IRPIN, Ukraine — The last minutes before the train pulled out were chaos: A mass of people pushed toward the carriage doors as uniformed men carrying machine guns screamed at slow-moving babushkas, teary-eyed girls and the many, many children straggling onto the platform.
No men were allowed. One managed to slip past the guards with his dog in tow, but a crush of soldiers pounced on him. They chased him, raised their rifles at his dog and shoved him onto the tracks. A soldier grabbed the phone of a bystander filming the fracas, smashed it on the ground, then stomped on it twice.
Finally, slowly, the train began to move toward Kyiv. A woman glued her face to the carriage window, weeping and waving goodbye to someone on the platform. After the train was gone, those who remained were still for a moment, then walked back to the street in silence.
It had taken a little over a week for Russia’s war to come to Irpin, transforming what was a charming suburb northwest of the Ukrainian capital into an eerie place of cracked windows, mortar-gouged streets, smoke-darkened skies, grief and dread.
The day before, Ukrainian and Russian delegates had negotiated an agreement to set up so-called humanitarian corridors, allowing passage to safety for those who found themselves in the middle of the fighting. But authorities weren’t waiting for such plans and had already told civilians to evacuate.
Residents needed little convincing. Irpin, a city of some 60,000 named after the eponymous river, sits next to the capital, a jaunt down the highway to get to downtown Kyiv. Earlier in the week it was still a mostly placid walk down its main thoroughfare to Bucha, the next town to the north. The fighting was there, or in Antonov Airport just above that, where a miles-long Russian column of tanks and armored trucks came ever closer. On Tuesday, most of the people dragging their belongings to the blast-severed Irpin bridge had been from those towns.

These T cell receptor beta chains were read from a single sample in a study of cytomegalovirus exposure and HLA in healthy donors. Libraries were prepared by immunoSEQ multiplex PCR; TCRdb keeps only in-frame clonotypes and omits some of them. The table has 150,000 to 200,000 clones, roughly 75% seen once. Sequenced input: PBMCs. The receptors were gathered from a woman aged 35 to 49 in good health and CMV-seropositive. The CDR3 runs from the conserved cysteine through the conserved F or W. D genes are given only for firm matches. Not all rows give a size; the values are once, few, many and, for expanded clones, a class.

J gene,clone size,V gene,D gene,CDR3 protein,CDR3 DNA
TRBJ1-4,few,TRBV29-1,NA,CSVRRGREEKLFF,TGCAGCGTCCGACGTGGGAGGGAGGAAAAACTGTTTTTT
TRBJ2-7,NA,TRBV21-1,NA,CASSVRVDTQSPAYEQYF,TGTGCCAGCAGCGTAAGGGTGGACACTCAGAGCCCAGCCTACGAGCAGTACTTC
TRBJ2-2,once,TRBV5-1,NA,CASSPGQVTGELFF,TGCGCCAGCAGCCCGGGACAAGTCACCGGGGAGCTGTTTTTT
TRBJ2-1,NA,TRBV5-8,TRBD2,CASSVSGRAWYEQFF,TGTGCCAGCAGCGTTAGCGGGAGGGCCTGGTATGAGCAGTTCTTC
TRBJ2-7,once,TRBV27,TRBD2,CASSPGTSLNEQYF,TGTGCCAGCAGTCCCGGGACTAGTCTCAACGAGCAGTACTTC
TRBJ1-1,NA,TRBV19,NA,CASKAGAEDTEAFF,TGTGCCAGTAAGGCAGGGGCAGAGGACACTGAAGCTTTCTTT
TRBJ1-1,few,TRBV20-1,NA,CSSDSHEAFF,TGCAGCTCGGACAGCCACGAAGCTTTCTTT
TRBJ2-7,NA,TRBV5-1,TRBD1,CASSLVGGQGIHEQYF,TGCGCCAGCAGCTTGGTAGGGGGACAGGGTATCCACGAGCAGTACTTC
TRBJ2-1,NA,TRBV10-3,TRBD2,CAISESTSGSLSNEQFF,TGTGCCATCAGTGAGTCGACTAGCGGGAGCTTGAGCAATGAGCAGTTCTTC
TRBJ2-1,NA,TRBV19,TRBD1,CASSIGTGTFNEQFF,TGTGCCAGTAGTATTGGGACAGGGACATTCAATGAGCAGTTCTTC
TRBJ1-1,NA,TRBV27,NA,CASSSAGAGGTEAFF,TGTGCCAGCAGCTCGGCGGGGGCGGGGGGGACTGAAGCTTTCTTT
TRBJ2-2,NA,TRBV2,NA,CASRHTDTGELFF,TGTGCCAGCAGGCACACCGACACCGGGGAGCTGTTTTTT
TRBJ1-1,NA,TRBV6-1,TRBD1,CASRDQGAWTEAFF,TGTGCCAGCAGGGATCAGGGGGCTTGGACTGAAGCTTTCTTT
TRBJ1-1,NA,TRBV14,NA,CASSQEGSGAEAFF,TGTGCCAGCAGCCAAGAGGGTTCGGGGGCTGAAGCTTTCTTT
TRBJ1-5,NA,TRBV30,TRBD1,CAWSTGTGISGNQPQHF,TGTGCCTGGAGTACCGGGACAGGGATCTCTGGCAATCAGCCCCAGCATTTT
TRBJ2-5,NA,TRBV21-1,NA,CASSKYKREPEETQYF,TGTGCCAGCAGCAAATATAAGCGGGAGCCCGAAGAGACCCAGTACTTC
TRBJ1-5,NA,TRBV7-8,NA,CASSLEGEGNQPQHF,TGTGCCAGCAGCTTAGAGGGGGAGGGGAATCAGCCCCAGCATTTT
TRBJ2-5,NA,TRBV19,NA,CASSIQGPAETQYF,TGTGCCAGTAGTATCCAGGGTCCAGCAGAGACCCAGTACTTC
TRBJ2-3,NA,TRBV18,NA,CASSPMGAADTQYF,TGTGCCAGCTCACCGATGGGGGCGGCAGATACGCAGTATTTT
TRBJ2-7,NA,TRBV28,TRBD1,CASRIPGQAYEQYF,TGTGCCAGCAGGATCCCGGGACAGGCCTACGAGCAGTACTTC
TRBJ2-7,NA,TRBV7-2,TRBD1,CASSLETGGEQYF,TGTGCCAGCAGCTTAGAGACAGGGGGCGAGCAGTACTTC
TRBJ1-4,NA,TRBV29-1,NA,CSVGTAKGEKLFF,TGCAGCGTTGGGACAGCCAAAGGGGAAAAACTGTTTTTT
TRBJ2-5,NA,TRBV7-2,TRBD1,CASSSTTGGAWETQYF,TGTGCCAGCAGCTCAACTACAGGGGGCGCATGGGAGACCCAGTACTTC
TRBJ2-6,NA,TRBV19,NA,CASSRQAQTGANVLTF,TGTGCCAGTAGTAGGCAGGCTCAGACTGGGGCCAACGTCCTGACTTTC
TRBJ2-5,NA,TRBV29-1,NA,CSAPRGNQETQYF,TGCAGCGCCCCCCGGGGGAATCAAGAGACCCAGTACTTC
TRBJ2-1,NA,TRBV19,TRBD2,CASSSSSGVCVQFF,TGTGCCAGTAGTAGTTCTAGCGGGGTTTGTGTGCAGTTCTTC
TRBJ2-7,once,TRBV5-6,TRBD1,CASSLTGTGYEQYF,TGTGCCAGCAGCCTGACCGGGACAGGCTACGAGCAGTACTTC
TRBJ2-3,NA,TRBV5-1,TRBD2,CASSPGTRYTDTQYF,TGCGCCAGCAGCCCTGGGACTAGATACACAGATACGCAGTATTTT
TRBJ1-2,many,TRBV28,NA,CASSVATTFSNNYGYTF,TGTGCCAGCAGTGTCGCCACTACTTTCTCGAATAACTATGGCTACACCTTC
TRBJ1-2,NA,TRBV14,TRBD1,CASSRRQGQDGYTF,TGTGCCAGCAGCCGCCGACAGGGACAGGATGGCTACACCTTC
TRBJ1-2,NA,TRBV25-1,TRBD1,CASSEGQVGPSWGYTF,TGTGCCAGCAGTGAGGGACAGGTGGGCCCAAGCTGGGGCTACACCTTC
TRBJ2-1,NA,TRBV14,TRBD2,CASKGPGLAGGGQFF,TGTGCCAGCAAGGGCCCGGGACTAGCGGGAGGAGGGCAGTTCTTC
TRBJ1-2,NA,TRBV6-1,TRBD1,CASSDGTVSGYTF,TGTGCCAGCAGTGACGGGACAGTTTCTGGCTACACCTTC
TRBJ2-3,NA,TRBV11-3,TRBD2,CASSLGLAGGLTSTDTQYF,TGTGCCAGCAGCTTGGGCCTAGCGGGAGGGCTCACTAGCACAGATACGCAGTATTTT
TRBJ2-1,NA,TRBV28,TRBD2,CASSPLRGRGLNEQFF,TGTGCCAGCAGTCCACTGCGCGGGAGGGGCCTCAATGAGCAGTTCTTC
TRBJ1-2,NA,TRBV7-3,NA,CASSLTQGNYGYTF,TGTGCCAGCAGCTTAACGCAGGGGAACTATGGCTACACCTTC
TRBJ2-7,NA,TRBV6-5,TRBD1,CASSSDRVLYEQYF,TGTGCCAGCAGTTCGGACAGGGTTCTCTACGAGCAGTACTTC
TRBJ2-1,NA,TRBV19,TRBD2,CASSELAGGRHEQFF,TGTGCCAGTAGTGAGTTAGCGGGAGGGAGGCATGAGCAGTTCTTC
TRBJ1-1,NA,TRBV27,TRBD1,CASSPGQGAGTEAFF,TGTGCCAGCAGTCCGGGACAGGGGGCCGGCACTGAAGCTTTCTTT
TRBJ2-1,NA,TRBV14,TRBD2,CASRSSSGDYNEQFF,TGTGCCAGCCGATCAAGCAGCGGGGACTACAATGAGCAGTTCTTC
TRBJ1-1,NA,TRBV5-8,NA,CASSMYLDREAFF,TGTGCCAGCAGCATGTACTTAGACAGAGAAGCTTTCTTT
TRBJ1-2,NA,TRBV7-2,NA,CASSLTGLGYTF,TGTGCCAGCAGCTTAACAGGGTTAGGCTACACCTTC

But last night the shelling grew far closer, said Luba Lipko, a 27-year-old designer assistant joining the steady stream of residents carefully stepping across a makeshift bridge across the riverbed.
“Now it’s very dangerous. It felt like we were going to die,” she said, her blue-green eyes widening. “My mom’s friend — she lives nearby — called and she saw Russian tanks near us at night.”
By the afternoon, Ukrainian forces appeared back in control of Irpin, but a succession of booms, bangs and staccato bursts left one wondering how long they could hold out, and if they couldn’t, how long would it be before Russians entered Kyiv, where people were also beginning to flee.